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Shrek the Third
Review By: Jared Black
Developer: Amaze Entertainment
Publisher: Activision
Genre: Platformer
ESRB: Everyone 10+
# Of Players: 1-2
Online Play: No
Accessories: Nunchuk, HDTV 480p, 16:9 Widescreen
Buy Now: Buy Shrek the Third at Amazon.com!

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Even as far as movie-based games are concerned, Shrek titles do not have a good reputation. TDK Mediactive had the license first, and used it to churn out some of the worst movie-based games in history. DreamWorks then wisely handed it off to Activision, who did much better work and brought the franchise up to typical movie-based standards (decent, not great). Shrek the Third certainly does nothing to improve the franchise’s standing, but it’s not a bad way for a Shrek fan to spend a few hours nevertheless.

I haven’t actually seen the movie yet, but as far as I can tell the game follows its plot pretty closely. Shrek has been uncomfortably forced into the role of king of Far Far Away, and thus seeks out Fiona’s cousin Arthur to persuade him to accept the role instead. Problem is, Arthur is still in medieval high school, and must first prove his worth before accepting the throne. Meanwhile, Prince Charming is rallying the various forces of evil, and seizes control of Far Far Away while Shrek is away questing.

Shrek the Third

Joining Shrek on his journey are faithful companions Donkey and Puss in Boots, with Donkey up to his usual hijinks and Puss in Boots remaining as faithful as ever. Other playable characters during the journey include Arthur, as well as Fiona and Sleeping Beauty back home defending the homeland (or more appropriately escaping jail). Disappointingly though, regardless of which character you’re using, they play virtually identically. Waving the Wii Remote executes a light attack, with combos done by simply waving it multiple times. Strong attacks are done by waggling the Nunchuk, interacting with chests, doors, etc. is handled by repeatedly pressing the C button, and special fairy dust attacks are done with the Z button.

Shrek and Fiona also have a bullet-time type Ogre Power move, but it’s more annoying than anything else. The game’s so easy that it’s rarely needed, and the slowdown merely serves to make the game more tedious. Enemy A.I. is laughably bad, as they pretty much just run straight at you for you to beat down with few exceptions. You’ll only really need to block while fighting the Cyclops, although you will be forced to break a few enemy shields using the strong attack with the Nunchuk, and dodge a few projectiles from witches and the like. There are also some minor puzzles to solve, breaking up the monotony a bit.

Aside from the campaign, there are also a few mini-games playable by one or two players. These are basic diversions, including the Frogger-like Catacombs Leap (get Shrek and friends across the board), Frog Herder, Shrekleboard, etc. Nothing you can’t find for free in Flash form on the web, but different at least. The true multiplayer mode comes in the form of Castle Capture, where two players use catapults to knock down each other’s castle walls. Simply hold the Wii Remote straight up to build up strength, and then swing it down to launch a boulder or arrow. Once you get the hang of it, it’s a decent diversion as well, but hardly worth pulling out at a party.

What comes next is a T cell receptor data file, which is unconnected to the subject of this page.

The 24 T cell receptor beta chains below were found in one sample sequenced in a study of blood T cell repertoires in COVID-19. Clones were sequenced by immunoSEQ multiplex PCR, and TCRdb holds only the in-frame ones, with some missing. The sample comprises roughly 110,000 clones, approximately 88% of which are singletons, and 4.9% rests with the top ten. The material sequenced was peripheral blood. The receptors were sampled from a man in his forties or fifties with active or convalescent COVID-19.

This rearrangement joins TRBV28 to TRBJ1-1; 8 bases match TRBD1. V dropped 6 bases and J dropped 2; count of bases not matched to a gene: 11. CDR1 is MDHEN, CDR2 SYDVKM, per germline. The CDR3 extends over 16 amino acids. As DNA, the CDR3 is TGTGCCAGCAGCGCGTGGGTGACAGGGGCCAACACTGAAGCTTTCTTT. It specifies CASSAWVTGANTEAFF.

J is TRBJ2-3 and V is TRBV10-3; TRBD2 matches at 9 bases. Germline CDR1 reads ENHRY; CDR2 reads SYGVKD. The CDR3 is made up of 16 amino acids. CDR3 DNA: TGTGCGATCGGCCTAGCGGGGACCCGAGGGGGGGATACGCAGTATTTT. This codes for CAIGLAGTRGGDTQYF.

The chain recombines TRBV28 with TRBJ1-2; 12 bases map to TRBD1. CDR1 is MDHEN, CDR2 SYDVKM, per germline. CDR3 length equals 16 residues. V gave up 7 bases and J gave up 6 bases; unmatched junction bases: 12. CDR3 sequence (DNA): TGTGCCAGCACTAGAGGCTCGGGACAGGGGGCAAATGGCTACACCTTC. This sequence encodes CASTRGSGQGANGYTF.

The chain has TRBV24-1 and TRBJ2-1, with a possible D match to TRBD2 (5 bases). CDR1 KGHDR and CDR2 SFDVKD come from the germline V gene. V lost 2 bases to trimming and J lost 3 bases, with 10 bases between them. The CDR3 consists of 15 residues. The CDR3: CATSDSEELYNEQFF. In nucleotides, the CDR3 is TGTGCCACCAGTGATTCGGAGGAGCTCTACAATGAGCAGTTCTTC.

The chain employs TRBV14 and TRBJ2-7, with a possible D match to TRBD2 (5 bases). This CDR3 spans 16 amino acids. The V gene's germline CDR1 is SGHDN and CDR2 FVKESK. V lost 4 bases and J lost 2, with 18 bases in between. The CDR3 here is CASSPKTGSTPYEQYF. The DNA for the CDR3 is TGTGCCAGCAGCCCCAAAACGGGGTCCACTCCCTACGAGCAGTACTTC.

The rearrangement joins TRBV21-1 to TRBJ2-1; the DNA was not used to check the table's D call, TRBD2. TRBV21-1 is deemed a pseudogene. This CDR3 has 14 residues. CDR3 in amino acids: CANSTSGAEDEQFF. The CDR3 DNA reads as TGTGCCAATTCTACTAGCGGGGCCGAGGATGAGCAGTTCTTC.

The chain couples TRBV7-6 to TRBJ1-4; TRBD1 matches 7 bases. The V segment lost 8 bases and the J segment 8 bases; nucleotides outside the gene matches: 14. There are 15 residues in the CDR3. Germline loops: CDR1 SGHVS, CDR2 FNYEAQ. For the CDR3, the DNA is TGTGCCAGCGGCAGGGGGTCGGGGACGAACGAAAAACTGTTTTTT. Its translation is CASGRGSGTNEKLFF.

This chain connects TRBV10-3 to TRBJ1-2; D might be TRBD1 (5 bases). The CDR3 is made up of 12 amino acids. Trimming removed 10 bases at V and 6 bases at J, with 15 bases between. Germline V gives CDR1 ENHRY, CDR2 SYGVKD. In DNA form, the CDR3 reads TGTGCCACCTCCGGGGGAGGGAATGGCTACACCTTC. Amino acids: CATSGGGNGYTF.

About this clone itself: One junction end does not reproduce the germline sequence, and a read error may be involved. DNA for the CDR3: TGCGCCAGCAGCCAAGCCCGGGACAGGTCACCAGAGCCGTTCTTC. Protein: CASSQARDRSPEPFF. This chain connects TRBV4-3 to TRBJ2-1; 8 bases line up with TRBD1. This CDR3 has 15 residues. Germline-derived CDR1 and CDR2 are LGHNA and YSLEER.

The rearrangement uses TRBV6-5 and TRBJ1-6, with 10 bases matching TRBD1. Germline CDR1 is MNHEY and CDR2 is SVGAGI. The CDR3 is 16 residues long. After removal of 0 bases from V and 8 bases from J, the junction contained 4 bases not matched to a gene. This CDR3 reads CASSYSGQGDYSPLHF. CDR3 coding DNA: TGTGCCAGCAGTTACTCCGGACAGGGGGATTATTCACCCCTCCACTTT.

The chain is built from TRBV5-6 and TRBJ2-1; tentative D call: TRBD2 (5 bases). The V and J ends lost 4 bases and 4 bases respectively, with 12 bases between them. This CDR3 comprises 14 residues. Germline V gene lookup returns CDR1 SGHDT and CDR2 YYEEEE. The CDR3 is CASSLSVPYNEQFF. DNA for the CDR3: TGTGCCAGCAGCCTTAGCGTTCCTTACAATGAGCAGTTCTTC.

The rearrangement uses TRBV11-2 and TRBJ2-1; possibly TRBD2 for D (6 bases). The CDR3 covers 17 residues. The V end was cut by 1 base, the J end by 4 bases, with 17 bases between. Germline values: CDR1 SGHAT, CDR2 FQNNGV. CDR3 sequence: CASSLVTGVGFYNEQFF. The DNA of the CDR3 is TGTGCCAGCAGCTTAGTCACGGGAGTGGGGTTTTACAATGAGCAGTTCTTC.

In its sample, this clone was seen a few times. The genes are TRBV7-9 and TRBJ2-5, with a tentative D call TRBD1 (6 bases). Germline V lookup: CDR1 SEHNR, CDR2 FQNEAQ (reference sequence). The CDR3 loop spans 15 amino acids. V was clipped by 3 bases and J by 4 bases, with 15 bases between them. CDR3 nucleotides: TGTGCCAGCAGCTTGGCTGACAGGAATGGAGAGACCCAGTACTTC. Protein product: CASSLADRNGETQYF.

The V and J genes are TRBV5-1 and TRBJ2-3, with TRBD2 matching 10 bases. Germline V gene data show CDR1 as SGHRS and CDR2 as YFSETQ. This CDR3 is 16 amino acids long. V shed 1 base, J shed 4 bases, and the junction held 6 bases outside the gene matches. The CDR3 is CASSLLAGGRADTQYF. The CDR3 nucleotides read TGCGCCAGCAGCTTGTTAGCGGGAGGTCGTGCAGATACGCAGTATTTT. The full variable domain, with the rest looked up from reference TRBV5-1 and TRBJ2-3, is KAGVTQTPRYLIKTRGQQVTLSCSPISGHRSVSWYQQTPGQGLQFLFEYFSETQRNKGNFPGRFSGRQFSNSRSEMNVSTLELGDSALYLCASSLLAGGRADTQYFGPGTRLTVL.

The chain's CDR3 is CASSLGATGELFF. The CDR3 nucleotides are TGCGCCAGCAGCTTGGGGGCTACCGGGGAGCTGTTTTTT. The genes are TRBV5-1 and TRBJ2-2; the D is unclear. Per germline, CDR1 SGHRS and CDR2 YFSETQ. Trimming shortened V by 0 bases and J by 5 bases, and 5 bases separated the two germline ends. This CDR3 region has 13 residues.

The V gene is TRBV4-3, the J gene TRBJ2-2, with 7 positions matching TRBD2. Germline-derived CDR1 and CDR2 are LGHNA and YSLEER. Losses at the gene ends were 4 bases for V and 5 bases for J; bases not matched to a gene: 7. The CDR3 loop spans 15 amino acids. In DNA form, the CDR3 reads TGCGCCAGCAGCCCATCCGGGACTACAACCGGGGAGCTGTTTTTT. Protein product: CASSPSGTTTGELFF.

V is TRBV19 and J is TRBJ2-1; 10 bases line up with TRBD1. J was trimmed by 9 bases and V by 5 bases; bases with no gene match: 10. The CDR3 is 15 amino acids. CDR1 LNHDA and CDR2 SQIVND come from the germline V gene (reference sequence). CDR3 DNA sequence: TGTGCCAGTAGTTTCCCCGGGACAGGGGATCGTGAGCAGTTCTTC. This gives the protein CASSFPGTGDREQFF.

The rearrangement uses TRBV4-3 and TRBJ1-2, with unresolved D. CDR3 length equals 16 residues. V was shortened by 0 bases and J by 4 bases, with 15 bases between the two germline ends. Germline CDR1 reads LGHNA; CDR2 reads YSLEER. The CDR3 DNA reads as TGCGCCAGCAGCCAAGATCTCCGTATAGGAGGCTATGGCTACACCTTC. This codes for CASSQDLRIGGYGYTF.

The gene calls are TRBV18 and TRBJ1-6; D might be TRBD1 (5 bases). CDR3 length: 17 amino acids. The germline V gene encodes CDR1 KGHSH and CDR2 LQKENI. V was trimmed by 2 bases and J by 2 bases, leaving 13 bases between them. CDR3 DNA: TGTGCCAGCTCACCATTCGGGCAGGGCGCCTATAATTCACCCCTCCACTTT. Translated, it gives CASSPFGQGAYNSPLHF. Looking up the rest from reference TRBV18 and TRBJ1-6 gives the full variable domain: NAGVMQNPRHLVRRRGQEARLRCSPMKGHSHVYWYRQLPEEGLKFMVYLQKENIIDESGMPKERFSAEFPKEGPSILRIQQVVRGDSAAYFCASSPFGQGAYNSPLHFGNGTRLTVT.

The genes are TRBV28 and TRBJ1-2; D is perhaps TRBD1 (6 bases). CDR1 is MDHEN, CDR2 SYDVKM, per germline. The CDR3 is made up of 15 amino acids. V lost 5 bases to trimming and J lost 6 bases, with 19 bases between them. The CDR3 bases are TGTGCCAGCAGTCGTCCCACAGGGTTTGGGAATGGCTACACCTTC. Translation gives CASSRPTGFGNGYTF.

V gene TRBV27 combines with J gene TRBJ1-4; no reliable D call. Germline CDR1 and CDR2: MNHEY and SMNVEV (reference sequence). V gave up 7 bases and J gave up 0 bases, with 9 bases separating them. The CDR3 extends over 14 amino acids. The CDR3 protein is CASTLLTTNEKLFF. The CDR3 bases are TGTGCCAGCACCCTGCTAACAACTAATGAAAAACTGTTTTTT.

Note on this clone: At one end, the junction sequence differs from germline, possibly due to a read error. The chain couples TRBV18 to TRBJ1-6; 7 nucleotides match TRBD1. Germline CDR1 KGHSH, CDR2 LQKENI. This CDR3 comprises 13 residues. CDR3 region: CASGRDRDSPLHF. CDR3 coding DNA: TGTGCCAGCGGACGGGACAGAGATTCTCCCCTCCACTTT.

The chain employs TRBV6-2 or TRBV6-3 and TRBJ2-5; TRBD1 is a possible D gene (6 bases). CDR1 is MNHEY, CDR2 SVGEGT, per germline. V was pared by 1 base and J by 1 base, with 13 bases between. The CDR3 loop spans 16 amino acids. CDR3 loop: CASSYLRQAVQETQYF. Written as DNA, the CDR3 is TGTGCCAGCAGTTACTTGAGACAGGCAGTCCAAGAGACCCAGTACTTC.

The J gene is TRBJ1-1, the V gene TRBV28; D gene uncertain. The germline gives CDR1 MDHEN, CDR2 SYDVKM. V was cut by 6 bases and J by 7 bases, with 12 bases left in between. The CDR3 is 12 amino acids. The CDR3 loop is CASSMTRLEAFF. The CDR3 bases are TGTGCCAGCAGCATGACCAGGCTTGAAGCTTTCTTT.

Shrek the Third

Graphically, Shrek the Third gets the job done and little else, although its support for 480p is going slightly beyond the call of duty since that still isn’t in every new Wii game for some reason. The character models look pretty nice, but the environments are generic and uninspired. Although each level presents a decent view of the surroundings, each is actually extremely linear (complete with the always-annoying invisible walls) so you won’t be traveling to many places you can see. The camera angle is fixed and changes as you move through each area, but doesn’t always show the best view of the action. In fact, on a few occasions I wasn’t able to see my character at all, beating enemies off-screen as best I could. It also makes some jumps harder than they should be. The one standout part of the game graphically is the stylish puppet shows between levels, which tell the bulk of the story and setup the next level.

One of the big draws of the Shrek movie franchise is the excellent voice acting done by top Hollywood talent, but virtually none of them contributed to this game. Instead, fairly convincing sound-alikes fill in. Most of the time they replicate the big name talent well, but on occasion they slip and it becomes obvious that it isn’t really Mike Myers, Eddie Murphy, or Cameron Diaz providing the voices. John Cleese does do an excellent job as the Narrator and King Harold however, and the talented Phil LaMarr has a minor role as Lancelot and a couple of other characters. Even without the big names though, Shrek the Third’s voice acting is more than passable. Aside from that, the music and sound effects are fairly sparse, but decent when they’re there.

Bottom Line:

If you’re craving more Shrek the Third after seeing the movie, then this is a decent rental. It captures the spirit of the movie pretty well, and the gameplay is solid enough to keep the 5-6 hours of gameplay moving along. Otherwise, there are much better Wii games to spend your hard-earned money on.

Pros:Cons:Final Score:
  • Captures the spirit of the movie well, and the fill-in voice actors do a competent job.
  • Although the gameplay isn’t stellar, it’s well executed in its limited scope and has a bit of variety.
  • Uninspired graphics, and the camera doesn’t always give a good view of the action.
  • The gameplay doesn’t aspire to be anything more than what you’ll find in a thousand other movie-based action titles.
5.9

Posted: 2007-06-01 09:44:41 PST